Sunday, November 29, 2009

Kieslowski on The Decalogue

I've just read Krzysztof Kieslowski's introduction to the English language edition of the Decalogue, and I thought it would be worth while to highlight a few of the comments he made that stood out to me.

First, I found it interesting that he was inspired to make the film series when a lawyer friend of his, Krzysztof Piesiewicz, with whom he had written another screenplay, said to him, "Someone should make a film about the Ten Commandments . . . You should do it." A lawyer - dealing in the law every day - dealing with those who break the law every day - makes the suggestion. Of course. And Kieslowski and Piesiewicz went on to write the 10 films together.

Second, Kieslowski's impetus for deciding to actually begin the project is interesting. He writes, "[Poland] had sunk into chaos and disorder; nothing and no one was spared. One could detect a certain tension, a feeling of hopelessness and fear of yet worse to come . . . By this time, I had begun to travel abroad a little and also observed general uncertainty in the world at large. I am not thinking about politics here, but of normal, everyday life. Behind every polite smile I detected indifference. I had the overwhelming impression that more and more I was seeing people who didn’t really have a clear idea of why they were living. I came to the conclusion that perhaps Piesiewicz was right, but realized that the task of filming the Ten Commandments would not be an easy one." I find that after I read this, I'm not sure exactly what made sense to him about doing a film series about the commandments. Was it that he felt the commandments would offer some kind of answer to those who had no clear idea of why they were living? Or did it have to do with exploring why they had no clear idea of why they were living in the first place? Did he want to explore the reason for the indifference? Did he want to give people something to shake them from their indifference? I'm fascinated by the fact that Kieslowski's explanation is so indirect.

Third, this comment about the way Kieslowski and Piesiewicz wanted to approach the series seems important for how I will interpret the films: "[Regarding the Commandments] [w]e read everything it was possible to read in libraries; a mass of interpretations of the Commandments, discussions and commentaries on the Bible, both Old and New Testaments. But we decided fairly quickly to dispense with all this. Priest draw upon it every day and we weren’t here to preach. We didn’t want to adopt the tone of those who praise or condemn, handing out a reward here for the doing of Good and a punishment there for the doing of Evil. Rather, we wished to say: ‘We know no more than you. But maybe it is worth investigating the unknown, if only because the very feeling of not knowing is a painful one.’” The points that stand out to me are that a) his films are not intended to be sermons, and b) they are not intended to dispense justice - rewarding good and punishing evil. I take the latter to mean that he doesn't intend to show his characters being rewarded for the good or evil they are doing.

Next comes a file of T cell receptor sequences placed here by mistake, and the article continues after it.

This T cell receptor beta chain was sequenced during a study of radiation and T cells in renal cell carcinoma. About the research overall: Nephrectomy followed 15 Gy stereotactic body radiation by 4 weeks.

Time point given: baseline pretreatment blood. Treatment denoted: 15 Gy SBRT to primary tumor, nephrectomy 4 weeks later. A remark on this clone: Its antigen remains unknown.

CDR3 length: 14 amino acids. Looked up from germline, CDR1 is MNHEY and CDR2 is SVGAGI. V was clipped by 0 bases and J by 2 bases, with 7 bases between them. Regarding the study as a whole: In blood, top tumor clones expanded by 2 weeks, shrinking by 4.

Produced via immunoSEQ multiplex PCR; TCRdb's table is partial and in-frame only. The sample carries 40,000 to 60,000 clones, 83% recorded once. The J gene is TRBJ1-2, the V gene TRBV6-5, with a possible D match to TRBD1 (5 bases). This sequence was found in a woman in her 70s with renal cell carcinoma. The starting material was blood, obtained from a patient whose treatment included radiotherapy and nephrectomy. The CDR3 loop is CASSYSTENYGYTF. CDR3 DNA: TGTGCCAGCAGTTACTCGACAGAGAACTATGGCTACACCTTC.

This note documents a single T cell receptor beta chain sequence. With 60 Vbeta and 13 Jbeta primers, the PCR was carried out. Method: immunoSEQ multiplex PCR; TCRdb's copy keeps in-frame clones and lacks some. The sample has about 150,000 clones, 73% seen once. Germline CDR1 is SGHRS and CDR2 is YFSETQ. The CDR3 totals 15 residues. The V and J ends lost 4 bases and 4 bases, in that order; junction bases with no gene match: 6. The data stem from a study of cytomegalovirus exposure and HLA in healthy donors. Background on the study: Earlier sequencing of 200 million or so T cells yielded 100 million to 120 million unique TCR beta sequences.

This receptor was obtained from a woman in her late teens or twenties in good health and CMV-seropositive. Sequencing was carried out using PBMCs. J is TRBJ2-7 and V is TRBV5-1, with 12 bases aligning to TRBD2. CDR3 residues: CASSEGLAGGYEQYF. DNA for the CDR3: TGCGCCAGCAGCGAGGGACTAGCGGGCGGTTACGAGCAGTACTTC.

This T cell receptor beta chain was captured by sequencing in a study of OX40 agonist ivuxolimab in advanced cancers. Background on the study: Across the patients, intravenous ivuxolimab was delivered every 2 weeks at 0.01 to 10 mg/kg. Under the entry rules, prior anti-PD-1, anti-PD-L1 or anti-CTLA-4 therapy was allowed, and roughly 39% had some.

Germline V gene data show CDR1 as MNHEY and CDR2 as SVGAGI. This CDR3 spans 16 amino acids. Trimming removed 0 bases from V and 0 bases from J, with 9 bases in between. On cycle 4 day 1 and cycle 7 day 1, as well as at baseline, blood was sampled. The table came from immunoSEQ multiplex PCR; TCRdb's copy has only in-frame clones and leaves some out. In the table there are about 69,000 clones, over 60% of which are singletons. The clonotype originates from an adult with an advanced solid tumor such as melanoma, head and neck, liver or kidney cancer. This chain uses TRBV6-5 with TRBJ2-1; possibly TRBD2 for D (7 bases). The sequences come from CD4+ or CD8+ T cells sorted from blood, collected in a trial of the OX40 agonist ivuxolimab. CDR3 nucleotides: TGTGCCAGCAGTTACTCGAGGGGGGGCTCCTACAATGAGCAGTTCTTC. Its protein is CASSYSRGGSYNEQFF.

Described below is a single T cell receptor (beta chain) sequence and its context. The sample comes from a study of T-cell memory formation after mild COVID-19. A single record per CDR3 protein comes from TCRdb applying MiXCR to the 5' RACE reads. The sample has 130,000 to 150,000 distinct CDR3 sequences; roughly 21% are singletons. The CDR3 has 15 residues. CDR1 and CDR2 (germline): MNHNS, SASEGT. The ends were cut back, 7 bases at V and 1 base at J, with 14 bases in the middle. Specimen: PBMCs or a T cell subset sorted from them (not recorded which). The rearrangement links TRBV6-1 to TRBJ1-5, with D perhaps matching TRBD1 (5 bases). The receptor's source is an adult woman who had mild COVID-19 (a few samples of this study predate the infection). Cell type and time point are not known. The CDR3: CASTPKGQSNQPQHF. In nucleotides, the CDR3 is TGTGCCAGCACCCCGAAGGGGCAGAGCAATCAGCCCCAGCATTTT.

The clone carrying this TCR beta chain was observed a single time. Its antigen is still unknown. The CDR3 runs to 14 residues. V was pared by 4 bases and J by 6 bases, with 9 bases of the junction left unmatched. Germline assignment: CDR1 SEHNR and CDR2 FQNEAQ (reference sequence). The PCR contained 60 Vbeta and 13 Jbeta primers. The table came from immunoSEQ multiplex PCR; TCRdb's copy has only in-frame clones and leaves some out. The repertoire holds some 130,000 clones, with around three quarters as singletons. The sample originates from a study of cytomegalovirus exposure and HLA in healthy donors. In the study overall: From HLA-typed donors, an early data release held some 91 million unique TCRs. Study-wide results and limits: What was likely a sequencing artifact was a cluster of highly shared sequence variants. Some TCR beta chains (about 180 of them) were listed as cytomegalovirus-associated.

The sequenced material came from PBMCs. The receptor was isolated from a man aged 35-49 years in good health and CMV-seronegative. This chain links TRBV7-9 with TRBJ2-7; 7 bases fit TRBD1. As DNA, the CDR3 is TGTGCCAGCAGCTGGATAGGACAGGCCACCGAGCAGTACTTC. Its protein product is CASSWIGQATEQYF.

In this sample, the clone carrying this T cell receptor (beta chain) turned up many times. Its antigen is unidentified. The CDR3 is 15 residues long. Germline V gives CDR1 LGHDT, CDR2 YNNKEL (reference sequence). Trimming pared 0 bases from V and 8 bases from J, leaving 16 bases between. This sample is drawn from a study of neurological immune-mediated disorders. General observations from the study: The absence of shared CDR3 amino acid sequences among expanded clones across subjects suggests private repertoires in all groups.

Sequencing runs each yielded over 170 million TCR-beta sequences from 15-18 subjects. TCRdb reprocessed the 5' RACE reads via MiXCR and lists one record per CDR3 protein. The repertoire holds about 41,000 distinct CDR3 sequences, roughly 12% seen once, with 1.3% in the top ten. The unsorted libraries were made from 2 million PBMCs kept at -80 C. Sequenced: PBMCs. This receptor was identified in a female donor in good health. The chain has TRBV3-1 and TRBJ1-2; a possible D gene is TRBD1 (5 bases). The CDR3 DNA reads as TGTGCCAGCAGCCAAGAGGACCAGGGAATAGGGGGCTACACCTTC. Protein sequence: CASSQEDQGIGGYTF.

Last, I love his explanation of why he felt he could or should treat the commandments at all: “Did we have a right the deal with a subject of such universal significance, a subject which even for many of those who break the Commandments is something deeply sacred? . . . Our fears subsided when we suddenly realized that all writers, painters, playwrights and film-makers indirectly deal with themes which are central to the Commandments – they had done so in the past and would no doubt continue to do so in the future. Doesn’t Shakespeare’s Richard III covet something which is not rightfully his? The Karamozov brothers had few good reasons for honoring their father, and Raskolnikov had none at all for killing the old woman. . . . It effects all those who describe a life, a mood or a frame of mind, and we were simply taking our places in the queue.” It's so true, I think. Any artist who deals with humanity in one way or another touches on a human being who is related in some way to one of the commandments. I don't think it's possible to find a novel or a play that doesn't not involve a human being whose decisions and actions are relative to the commandments.

1 comment:

  1. Kieslowski said concerning the Decalogue series of films he made for Telewizja Polska in 1989 that he "had the overwhelming impression that, more and more frequently, I was watching people who didn't really know why they were living."

    I saw these films soon after they were made. They left a big impression on me as they showed for the first time to me that sometimes there are not answers always available. In fact, the most important questions may never get answered in one's lifetime.

    Please feel welcome to visit my website about Kieslowski, Life, Love & Tears at The Theatre Of The Third Kind. Also, please do not hesitate to leave your comments on any post you wish. They would be indeed welcome.

    I remain, &c.
    Alexander Dyle